Dog owners who fail to clean up after their pets in part of east London could be tracked down using DNA testing.
Barking and Dagenham look set to become the first council in the UK to use the technique to identify owners, who could then face fines of up to £80.
The Council currently spends over £2 million each year clearing up dog mess and employs a dedicated dog ward to deal with it.
- The council is working out the best way to register the DNA of each dog in the borough
- Samples could be taken at the same time dogs are microchipped, which becomes a legal requirement from April 2016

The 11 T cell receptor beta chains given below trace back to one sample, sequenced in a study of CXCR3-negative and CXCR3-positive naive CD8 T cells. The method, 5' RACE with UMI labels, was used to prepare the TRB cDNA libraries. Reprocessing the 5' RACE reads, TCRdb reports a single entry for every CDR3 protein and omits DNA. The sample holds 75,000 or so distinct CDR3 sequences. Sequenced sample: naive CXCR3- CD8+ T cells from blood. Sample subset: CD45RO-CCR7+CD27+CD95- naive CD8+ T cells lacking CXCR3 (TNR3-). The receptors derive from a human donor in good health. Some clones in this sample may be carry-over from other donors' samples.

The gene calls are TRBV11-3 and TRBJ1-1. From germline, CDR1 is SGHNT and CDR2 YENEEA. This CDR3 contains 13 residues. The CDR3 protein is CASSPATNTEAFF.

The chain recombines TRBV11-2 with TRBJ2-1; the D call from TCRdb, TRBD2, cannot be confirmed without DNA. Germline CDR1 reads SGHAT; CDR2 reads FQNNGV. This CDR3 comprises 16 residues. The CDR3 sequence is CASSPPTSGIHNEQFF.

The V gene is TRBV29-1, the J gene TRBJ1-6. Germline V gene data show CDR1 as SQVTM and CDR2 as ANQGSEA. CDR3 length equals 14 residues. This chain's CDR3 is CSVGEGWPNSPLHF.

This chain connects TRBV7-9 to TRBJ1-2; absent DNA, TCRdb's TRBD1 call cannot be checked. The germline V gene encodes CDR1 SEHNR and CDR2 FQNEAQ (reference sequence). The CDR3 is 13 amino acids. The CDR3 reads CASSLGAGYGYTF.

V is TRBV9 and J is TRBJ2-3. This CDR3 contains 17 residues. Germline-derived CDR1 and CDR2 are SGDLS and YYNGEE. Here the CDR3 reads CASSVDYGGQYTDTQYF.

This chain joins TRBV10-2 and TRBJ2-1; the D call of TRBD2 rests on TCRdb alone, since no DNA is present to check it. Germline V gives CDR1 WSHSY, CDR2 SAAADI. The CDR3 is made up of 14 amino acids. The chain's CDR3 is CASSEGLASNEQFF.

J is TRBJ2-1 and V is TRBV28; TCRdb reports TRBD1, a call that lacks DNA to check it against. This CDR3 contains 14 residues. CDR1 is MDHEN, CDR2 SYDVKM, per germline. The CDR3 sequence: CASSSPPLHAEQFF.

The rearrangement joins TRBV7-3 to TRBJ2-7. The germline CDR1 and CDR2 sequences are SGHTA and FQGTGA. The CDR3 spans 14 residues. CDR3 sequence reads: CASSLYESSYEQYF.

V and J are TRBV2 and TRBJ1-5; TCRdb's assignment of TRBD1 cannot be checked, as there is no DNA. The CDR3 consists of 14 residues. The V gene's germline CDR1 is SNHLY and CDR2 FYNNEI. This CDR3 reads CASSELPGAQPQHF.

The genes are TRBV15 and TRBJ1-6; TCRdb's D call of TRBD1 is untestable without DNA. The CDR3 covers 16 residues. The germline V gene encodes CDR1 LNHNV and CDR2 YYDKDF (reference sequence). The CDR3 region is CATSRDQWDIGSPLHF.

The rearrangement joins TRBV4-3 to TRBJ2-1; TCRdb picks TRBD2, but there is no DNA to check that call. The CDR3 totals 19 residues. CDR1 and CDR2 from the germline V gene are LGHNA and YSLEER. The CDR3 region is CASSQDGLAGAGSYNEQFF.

- Collecting DNA involves a cheek swab which is taken from the dog and sent to a laboratory
- The dog's profile is then added to a DNA registry
If an owner fails to pick up the mess after their dog, a quick test will be taken from the offending faeces which can be traced back to a registered dog with 99.9 per cent accuracy, according to the council.
A special forum will also look at introducing a pilot scheme which, if successful, will be rolled out across the borough from September 2016.
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